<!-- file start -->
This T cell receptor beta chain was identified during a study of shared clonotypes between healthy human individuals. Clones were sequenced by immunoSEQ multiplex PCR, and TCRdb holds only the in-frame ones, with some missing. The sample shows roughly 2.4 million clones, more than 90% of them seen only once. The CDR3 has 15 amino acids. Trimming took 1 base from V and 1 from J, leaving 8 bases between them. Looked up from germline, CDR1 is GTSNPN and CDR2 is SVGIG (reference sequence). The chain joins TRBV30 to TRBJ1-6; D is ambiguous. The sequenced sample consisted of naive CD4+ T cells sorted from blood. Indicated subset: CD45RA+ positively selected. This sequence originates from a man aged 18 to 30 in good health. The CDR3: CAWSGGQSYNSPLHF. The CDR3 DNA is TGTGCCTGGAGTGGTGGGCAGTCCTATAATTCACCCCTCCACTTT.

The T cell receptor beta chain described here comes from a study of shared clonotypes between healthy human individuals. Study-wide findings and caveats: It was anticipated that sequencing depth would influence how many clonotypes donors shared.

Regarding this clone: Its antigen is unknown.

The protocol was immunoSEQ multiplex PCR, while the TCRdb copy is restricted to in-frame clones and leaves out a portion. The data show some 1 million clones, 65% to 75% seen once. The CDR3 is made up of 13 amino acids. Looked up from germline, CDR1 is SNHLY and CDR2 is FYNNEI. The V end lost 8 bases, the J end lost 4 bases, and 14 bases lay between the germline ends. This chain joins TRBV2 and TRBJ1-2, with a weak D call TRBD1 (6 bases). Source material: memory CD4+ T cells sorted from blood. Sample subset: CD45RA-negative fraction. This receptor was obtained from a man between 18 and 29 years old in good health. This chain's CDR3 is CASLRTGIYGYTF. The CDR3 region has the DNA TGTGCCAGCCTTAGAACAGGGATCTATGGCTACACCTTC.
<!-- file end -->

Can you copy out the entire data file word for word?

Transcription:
This T cell receptor beta chain was identified during a study of shared clonotypes between healthy human individuals. Clones were sequenced by immunoSEQ multiplex PCR, and TCRdb holds only the in-frame ones, with some missing. The sample shows roughly 2.4 million clones, more than 90% of them seen only once. The CDR3 has 15 amino acids. Trimming took 1 base from V and 1 from J, leaving 8 bases between them. Looked up from germline, CDR1 is GTSNPN and CDR2 is SVGIG (reference sequence). The chain joins TRBV30 to TRBJ1-6; D is ambiguous. The sequenced sample consisted of naive CD4+ T cells sorted from blood. Indicated subset: CD45RA+ positively selected. This sequence originates from a man aged 18 to 30 in good health. The CDR3: CAWSGGQSYNSPLHF. The CDR3 DNA is TGTGCCTGGAGTGGTGGGCAGTCCTATAATTCACCCCTCCACTTT.

The T cell receptor beta chain described here comes from a study of shared clonotypes between healthy human individuals. Study-wide findings and caveats: It was anticipated that sequencing depth would influence how many clonotypes donors shared.

Regarding this clone: Its antigen is unknown.

The protocol was immunoSEQ multiplex PCR, while the TCRdb copy is restricted to in-frame clones and leaves out a portion. The data show some 1 million clones, 65% to 75% seen once. The CDR3 is made up of 13 amino acids. Looked up from germline, CDR1 is SNHLY and CDR2 is FYNNEI. The V end lost 8 bases, the J end lost 4 bases, and 14 bases lay between the germline ends. This chain joins TRBV2 and TRBJ1-2, with a weak D call TRBD1 (6 bases). Source material: memory CD4+ T cells sorted from blood. Sample subset: CD45RA-negative fraction. This receptor was obtained from a man between 18 and 29 years old in good health. This chain's CDR3 is CASLRTGIYGYTF. The CDR3 region has the DNA TGTGCCAGCCTTAGAACAGGGATCTATGGCTACACCTTC.